It is nice to be special in a city where many medical professionals have never even heard of Achalasia; more have never seen it; few have seen my "funky" version of it with my exotic complications and surgical manipulations.
It was nice to go in to ER with a more common complaint and ailment like a 62 year old man running to feed the meter, taking a flying leap, a rapid descent and a hard landing --- and --- sustaining the bruises to show for it.
You see, it really was comedy.
What is not comedy is that we live in a country where racism still persists, where privilege is not acknowledged, where whole "classes" of people are marginalized, where dominant cultures circle the wagons to protect their narratives and reinvent history to redeem their pseudo righteous myths, and where we ostracize those who dare to protest that.
That is not a bruise on the hip. That is a bruise on our nation.
I love America - not the mythological America that can do no wrong and has done no wrong, not the America that is defined by its symbols and songs, not the America that has never gone to war for the wrong reasons, oppressed peoples, or engaged in colonialism, conquest and suppression of human rights. I love the America where we can talk about that ... the real America
I love the America that is bruised and flawed and can admit it, the America that has codified a process of addressing and redressing its issues, the America that is multi-cultural, the America with multiple strains of historical narrative, the America that is in process, that is not finished, whose ideals are developing from core ideals not fully understood by their authors. I love that America.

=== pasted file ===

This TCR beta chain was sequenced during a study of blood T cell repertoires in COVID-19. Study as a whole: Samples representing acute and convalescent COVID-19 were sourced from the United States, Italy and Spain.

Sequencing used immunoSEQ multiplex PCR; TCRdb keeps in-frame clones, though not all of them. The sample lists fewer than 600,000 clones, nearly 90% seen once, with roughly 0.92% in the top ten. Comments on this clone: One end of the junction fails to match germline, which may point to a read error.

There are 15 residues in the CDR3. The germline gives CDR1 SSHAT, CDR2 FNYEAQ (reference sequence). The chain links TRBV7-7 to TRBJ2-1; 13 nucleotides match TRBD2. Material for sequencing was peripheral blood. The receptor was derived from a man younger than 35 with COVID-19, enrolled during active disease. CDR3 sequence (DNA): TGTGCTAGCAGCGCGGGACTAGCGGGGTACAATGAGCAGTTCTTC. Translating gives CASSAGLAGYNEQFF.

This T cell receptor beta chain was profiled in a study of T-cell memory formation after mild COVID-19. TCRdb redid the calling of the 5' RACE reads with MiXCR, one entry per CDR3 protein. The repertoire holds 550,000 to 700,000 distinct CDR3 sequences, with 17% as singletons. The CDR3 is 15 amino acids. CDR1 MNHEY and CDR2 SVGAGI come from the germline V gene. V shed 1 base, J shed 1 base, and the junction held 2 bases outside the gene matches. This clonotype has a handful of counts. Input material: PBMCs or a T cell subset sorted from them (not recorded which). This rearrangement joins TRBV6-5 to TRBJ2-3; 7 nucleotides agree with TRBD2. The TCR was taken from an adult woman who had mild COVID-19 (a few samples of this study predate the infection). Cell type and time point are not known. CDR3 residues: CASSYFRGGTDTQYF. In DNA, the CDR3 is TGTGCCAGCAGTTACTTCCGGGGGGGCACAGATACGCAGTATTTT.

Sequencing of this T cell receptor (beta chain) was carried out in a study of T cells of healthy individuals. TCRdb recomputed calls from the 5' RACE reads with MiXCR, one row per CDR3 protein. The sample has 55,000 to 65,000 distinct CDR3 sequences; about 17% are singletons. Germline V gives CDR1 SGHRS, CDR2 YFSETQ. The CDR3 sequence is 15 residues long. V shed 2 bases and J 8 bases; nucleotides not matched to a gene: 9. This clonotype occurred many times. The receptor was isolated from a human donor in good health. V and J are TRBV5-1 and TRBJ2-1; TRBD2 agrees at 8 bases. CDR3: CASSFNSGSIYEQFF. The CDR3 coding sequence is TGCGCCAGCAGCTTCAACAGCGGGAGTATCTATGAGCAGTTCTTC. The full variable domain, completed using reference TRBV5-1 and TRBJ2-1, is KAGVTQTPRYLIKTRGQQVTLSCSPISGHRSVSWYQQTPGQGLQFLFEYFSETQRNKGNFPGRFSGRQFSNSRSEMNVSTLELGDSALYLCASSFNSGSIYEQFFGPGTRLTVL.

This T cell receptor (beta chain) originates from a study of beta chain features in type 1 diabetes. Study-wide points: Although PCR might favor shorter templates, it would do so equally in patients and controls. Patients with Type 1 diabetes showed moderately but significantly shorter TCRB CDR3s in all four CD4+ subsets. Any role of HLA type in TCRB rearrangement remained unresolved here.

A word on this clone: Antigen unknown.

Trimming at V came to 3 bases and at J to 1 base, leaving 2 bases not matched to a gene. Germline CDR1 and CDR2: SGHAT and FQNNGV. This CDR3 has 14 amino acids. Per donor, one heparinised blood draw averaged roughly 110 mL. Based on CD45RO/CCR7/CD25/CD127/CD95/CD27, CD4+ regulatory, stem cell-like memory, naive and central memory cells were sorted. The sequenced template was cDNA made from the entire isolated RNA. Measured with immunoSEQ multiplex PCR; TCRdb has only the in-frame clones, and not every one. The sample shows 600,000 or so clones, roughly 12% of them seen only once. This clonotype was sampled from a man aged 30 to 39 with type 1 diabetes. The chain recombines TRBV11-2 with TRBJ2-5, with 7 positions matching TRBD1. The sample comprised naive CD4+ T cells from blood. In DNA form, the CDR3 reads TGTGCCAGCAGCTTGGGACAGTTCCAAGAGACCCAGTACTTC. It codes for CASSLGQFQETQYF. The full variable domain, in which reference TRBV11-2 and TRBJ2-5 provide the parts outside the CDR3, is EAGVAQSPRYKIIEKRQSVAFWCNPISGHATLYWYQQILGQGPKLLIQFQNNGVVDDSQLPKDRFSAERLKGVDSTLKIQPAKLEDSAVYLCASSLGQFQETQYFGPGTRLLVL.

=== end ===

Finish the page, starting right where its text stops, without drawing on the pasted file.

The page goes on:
I love the America that has the ability to fix our our problems and that is made of people some Americans don't like and often mistrust.
I love the America where they are just as American as me.
I love the America where we can be friends with people who do not agree with us about much of anything except the value of our humanity and work from that point toward a better understand.
I am willing to run and jump and fall down and get back up for that kind of America and city and world.
I am willing to look and feel silly for that.
I thank God for protecting, healing, and delivering me yet again from my own foolishness and I am very grateful for my many friends and their support.